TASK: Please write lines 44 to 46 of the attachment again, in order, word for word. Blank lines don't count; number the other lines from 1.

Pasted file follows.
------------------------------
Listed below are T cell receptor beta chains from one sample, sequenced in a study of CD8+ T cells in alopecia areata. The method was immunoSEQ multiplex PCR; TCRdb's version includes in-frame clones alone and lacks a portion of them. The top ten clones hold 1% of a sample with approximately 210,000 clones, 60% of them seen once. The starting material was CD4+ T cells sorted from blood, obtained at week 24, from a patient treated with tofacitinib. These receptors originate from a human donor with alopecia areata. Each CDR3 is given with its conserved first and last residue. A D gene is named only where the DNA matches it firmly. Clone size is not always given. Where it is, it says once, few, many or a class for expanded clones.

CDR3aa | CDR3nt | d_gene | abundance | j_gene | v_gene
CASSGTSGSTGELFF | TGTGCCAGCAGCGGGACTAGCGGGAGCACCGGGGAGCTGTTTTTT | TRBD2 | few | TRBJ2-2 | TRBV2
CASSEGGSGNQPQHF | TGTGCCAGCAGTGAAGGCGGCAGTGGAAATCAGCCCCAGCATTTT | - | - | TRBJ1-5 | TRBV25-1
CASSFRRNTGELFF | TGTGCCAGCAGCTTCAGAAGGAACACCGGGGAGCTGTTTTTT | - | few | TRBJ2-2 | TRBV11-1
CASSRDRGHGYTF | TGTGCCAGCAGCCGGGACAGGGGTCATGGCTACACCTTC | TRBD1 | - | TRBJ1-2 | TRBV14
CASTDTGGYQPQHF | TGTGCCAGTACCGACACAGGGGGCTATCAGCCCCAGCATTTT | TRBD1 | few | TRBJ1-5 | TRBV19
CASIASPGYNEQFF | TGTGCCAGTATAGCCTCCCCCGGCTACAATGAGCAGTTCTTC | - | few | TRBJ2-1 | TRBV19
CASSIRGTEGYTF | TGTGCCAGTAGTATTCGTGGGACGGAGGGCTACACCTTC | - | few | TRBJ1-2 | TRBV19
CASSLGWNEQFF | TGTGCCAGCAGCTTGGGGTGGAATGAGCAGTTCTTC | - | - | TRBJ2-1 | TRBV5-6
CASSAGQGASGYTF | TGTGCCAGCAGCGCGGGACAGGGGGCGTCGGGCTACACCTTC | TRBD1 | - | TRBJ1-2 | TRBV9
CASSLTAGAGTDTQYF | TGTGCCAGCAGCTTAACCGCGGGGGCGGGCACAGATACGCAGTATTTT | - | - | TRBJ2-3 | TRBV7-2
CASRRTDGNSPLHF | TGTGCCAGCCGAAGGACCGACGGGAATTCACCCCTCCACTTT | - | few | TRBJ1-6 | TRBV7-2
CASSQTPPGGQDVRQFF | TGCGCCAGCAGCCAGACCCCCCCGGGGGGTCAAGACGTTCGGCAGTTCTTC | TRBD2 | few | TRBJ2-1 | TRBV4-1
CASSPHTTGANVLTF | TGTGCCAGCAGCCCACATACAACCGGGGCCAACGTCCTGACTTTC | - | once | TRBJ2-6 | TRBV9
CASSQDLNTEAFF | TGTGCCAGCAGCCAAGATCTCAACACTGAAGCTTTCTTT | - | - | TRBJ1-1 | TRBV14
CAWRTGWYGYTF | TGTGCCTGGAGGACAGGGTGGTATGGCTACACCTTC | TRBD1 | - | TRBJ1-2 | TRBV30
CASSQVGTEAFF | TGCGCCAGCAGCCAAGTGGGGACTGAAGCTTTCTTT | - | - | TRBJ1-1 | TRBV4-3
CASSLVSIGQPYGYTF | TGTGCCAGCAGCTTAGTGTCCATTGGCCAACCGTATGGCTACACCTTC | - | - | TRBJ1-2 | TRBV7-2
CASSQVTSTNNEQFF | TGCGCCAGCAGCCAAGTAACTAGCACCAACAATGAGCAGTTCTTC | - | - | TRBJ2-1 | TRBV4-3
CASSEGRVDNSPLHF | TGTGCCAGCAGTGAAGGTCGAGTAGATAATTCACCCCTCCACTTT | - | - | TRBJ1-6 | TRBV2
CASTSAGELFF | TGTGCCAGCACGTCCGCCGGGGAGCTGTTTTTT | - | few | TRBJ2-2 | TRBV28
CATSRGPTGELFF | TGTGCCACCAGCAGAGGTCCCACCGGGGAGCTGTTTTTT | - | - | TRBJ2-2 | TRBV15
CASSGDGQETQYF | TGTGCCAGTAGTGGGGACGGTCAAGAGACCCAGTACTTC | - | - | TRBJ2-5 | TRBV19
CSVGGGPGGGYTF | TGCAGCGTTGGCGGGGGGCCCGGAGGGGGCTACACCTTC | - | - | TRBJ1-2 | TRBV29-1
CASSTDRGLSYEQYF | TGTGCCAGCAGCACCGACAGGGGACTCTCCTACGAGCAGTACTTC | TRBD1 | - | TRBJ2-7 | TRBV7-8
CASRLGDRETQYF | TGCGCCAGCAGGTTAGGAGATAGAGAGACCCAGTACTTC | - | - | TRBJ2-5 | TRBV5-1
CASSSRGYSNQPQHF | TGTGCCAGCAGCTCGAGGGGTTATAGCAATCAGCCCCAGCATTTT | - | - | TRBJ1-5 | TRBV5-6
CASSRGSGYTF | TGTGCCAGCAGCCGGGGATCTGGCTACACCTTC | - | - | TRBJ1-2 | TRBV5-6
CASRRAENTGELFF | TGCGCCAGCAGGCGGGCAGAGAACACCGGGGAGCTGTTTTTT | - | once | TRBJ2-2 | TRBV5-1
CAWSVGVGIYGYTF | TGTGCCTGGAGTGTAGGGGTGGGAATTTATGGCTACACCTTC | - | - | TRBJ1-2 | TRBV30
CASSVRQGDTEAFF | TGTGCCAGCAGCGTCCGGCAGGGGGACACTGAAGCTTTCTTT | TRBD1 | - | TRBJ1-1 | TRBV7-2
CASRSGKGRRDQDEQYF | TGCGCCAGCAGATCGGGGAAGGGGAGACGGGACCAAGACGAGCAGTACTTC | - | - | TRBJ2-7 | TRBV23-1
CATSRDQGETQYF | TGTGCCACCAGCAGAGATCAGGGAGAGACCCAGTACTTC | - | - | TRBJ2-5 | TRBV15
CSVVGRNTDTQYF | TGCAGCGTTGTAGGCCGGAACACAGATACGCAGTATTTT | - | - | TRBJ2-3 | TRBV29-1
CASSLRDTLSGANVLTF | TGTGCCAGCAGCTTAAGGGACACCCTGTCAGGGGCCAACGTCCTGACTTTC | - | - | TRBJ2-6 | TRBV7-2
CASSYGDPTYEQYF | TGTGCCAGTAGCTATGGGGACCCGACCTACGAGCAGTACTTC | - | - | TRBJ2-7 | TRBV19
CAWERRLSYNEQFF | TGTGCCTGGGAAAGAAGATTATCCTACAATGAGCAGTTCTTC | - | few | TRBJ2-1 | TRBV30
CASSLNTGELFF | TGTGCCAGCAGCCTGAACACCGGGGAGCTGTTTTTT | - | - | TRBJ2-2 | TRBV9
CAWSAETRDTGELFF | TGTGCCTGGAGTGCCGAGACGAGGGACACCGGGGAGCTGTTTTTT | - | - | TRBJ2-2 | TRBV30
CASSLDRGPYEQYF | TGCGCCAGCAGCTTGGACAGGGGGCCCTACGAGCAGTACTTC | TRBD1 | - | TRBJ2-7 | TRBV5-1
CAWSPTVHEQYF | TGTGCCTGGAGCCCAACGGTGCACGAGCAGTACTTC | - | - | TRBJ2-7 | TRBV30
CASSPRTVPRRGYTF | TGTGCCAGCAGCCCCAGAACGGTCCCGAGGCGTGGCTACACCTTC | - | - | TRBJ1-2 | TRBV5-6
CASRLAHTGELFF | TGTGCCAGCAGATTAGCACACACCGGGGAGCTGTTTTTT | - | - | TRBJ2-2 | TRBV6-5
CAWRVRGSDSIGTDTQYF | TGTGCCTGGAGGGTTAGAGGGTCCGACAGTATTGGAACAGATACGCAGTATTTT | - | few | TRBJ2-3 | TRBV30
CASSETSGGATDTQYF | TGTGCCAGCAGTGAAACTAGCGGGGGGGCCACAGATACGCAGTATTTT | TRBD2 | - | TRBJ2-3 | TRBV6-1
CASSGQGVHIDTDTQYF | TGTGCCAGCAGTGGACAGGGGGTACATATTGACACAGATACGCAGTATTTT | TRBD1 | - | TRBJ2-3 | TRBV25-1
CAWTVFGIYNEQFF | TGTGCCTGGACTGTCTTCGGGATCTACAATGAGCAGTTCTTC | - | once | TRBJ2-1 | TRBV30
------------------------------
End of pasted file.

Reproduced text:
CASRLAHTGELFF | TGTGCCAGCAGATTAGCACACACCGGGGAGCTGTTTTTT | - | - | TRBJ2-2 | TRBV6-5
CAWRVRGSDSIGTDTQYF | TGTGCCTGGAGGGTTAGAGGGTCCGACAGTATTGGAACAGATACGCAGTATTTT | - | few | TRBJ2-3 | TRBV30
CASSETSGGATDTQYF | TGTGCCAGCAGTGAAACTAGCGGGGGGGCCACAGATACGCAGTATTTT | TRBD2 | - | TRBJ2-3 | TRBV6-1